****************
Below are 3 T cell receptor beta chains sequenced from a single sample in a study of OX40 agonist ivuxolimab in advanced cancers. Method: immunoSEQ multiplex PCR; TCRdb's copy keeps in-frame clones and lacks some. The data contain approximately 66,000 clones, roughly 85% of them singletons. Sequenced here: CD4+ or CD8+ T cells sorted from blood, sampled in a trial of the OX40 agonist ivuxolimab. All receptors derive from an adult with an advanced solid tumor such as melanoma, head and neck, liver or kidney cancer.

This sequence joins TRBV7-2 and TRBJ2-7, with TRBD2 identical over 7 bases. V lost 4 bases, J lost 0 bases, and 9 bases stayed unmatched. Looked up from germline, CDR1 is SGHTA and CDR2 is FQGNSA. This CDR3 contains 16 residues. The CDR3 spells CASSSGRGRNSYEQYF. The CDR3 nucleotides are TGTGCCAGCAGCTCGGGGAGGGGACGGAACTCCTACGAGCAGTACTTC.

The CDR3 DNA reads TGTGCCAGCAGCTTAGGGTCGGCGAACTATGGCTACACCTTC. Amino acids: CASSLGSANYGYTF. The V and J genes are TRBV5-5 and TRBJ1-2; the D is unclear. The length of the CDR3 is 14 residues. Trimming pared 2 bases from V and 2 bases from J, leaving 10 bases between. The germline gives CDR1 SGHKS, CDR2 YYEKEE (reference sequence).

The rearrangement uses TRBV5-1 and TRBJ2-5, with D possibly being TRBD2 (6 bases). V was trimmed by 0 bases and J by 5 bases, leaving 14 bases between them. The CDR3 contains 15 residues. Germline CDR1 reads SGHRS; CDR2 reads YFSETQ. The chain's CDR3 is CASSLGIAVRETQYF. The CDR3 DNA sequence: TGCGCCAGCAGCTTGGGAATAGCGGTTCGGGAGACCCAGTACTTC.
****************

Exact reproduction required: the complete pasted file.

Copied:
Below are 3 T cell receptor beta chains sequenced from a single sample in a study of OX40 agonist ivuxolimab in advanced cancers. Method: immunoSEQ multiplex PCR; TCRdb's copy keeps in-frame clones and lacks some. The data contain approximately 66,000 clones, roughly 85% of them singletons. Sequenced here: CD4+ or CD8+ T cells sorted from blood, sampled in a trial of the OX40 agonist ivuxolimab. All receptors derive from an adult with an advanced solid tumor such as melanoma, head and neck, liver or kidney cancer.

This sequence joins TRBV7-2 and TRBJ2-7, with TRBD2 identical over 7 bases. V lost 4 bases, J lost 0 bases, and 9 bases stayed unmatched. Looked up from germline, CDR1 is SGHTA and CDR2 is FQGNSA. This CDR3 contains 16 residues. The CDR3 spells CASSSGRGRNSYEQYF. The CDR3 nucleotides are TGTGCCAGCAGCTCGGGGAGGGGACGGAACTCCTACGAGCAGTACTTC.

The CDR3 DNA reads TGTGCCAGCAGCTTAGGGTCGGCGAACTATGGCTACACCTTC. Amino acids: CASSLGSANYGYTF. The V and J genes are TRBV5-5 and TRBJ1-2; the D is unclear. The length of the CDR3 is 14 residues. Trimming pared 2 bases from V and 2 bases from J, leaving 10 bases between. The germline gives CDR1 SGHKS, CDR2 YYEKEE (reference sequence).

The rearrangement uses TRBV5-1 and TRBJ2-5, with D possibly being TRBD2 (6 bases). V was trimmed by 0 bases and J by 5 bases, leaving 14 bases between them. The CDR3 contains 15 residues. Germline CDR1 reads SGHRS; CDR2 reads YFSETQ. The chain's CDR3 is CASSLGIAVRETQYF. The CDR3 DNA sequence: TGCGCCAGCAGCTTGGGAATAGCGGTTCGGGAGACCCAGTACTTC.